Anthony Albanese, who won Saturday’s election with the opposition centre-left Labor Party, said Australia could become a renewable energy superpower.
He is to be sworn in as PM on Monday, but it is not clear whether his party will have a majority in parliament.
Climate change was a key concern for voters, after three years of record-breaking bushfire and flood events.
Outgoing PM Scott Morrison, the leader of an ousted Liberal-National coalition, thanked the “miracle of the Australian people” after conceding.
Vote counting is still going on, and it is unclear whether Labor can get 76 seats to secure a majority in the 151-member lower house of parliament.
Final results may not be known for several days, as electoral officials have just started counting nearly three million postal votes.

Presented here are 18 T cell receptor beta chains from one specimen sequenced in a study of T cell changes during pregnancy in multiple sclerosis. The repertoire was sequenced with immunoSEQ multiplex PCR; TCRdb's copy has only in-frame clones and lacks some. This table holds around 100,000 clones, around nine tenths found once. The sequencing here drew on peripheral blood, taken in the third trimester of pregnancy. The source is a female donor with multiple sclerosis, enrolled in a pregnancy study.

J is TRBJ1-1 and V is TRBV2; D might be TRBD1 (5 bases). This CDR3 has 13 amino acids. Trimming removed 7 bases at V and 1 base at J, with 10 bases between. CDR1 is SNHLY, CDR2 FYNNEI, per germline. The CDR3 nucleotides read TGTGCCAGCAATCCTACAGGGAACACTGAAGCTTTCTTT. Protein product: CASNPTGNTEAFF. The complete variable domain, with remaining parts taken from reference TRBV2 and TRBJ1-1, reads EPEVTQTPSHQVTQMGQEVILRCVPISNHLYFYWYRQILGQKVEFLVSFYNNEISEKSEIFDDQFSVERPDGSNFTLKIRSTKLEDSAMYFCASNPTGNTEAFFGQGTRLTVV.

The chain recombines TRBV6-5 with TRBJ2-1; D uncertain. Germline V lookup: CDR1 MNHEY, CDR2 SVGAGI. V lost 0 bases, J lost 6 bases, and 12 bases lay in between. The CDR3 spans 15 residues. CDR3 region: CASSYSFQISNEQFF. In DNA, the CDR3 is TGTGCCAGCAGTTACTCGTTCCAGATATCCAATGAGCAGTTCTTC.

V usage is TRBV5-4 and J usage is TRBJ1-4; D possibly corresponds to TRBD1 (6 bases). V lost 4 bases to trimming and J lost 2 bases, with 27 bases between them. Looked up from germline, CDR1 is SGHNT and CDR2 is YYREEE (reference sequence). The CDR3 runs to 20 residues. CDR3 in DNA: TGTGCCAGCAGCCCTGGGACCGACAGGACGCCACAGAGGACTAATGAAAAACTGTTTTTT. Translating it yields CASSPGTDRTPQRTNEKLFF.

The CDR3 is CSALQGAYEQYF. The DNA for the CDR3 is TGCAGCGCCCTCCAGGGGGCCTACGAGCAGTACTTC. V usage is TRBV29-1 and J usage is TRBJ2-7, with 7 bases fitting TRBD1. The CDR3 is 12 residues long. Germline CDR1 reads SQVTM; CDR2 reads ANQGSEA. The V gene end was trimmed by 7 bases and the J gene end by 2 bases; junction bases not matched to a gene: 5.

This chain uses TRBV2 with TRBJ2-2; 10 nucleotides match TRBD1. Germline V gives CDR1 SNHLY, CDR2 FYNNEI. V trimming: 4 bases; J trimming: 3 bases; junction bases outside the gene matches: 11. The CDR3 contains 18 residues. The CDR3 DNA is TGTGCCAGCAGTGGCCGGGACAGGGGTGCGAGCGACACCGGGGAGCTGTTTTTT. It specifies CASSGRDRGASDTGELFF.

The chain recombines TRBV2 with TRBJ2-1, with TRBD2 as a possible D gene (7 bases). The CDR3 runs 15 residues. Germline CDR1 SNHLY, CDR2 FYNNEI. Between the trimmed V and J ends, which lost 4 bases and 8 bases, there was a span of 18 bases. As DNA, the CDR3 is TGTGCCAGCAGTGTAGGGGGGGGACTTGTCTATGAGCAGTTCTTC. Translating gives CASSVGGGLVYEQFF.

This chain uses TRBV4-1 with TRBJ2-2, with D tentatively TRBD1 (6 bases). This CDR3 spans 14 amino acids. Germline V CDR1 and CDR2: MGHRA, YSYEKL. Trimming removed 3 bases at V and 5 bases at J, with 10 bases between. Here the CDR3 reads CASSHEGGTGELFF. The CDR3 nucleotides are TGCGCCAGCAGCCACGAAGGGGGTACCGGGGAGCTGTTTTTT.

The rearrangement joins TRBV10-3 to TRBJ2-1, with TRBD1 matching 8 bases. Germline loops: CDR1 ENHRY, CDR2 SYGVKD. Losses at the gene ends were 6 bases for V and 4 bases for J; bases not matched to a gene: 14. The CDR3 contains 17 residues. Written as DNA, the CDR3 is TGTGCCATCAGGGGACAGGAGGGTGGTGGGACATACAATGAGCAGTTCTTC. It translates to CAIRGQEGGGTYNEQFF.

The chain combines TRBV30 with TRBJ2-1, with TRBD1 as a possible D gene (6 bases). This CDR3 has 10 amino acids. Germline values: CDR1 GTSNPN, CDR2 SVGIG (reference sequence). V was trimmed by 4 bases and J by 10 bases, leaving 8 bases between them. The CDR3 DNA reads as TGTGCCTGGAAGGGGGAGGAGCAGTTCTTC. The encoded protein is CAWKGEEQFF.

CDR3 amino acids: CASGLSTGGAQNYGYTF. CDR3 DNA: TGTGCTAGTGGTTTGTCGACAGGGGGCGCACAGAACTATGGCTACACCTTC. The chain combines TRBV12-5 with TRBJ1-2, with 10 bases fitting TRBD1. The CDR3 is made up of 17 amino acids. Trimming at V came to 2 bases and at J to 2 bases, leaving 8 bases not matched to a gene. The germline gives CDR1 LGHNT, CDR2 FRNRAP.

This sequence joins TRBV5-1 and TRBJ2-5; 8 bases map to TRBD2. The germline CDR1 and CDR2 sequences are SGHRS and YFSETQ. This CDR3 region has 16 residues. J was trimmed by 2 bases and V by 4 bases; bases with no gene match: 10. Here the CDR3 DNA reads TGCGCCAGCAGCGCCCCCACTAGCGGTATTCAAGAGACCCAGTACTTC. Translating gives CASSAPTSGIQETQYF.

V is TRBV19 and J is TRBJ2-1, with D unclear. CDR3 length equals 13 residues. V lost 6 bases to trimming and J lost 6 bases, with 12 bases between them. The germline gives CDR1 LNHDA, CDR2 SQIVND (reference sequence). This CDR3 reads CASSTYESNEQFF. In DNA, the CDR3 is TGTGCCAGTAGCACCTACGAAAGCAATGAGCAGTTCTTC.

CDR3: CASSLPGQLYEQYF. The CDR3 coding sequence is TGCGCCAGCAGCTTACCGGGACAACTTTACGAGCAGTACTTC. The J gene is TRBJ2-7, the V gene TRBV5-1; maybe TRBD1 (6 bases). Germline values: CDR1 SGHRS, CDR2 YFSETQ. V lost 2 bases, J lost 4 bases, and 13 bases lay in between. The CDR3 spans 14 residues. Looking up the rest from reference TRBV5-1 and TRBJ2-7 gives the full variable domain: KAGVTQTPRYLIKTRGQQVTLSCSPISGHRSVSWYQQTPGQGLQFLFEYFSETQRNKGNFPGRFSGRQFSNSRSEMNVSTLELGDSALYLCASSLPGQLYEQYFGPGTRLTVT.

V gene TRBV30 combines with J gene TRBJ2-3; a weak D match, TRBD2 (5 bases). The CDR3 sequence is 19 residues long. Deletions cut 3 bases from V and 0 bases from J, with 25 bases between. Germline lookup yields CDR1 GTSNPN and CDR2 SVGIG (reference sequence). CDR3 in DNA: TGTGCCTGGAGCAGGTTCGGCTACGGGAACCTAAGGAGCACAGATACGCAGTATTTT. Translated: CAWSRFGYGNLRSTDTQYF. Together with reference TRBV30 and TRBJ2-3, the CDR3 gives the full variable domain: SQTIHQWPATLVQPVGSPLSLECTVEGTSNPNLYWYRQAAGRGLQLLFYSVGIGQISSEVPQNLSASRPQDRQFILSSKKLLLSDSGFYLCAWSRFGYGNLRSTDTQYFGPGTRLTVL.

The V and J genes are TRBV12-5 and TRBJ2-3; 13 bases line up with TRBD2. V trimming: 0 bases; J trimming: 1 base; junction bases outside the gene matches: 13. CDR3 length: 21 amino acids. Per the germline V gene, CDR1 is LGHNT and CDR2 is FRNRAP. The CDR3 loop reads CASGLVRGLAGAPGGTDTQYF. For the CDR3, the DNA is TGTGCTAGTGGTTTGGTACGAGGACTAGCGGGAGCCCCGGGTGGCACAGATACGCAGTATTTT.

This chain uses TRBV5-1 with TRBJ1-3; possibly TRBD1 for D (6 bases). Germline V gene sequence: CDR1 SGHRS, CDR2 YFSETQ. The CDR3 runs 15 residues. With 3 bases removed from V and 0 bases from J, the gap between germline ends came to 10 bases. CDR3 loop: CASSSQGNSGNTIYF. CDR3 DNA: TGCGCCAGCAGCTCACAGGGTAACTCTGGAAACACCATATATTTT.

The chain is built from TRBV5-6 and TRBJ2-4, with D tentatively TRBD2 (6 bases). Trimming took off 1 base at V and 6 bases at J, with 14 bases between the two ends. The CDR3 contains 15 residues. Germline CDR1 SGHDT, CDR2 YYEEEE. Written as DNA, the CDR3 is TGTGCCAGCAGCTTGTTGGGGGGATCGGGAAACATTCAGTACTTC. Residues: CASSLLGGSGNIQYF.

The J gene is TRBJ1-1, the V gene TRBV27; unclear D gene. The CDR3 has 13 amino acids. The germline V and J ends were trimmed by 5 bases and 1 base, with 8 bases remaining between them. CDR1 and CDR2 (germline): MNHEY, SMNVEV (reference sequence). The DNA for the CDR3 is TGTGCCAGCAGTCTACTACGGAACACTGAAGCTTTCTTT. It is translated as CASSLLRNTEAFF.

If the election results in a hung parliament, Greens and independents – who have been campaigning for radical climate change action – could wield greater influence in framing the new government’s policies on the issue.
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Speaking to the BBC’s Shaimaa Khalil shortly after his election victory, Mr Albanese, 59, said: “We have an opportunity now to end the climate wars in Australia.
“Australian business know that good action on climate change is good for jobs and good for our economy, and I want to join the global effort.”
Mr Albanese, who will be heading Australia’s first Labor government in almost a decade, also promised to adopt more ambitious emissions targets.
However, he has so far refused calls to phase out coal use, or to block the opening of new coal mines.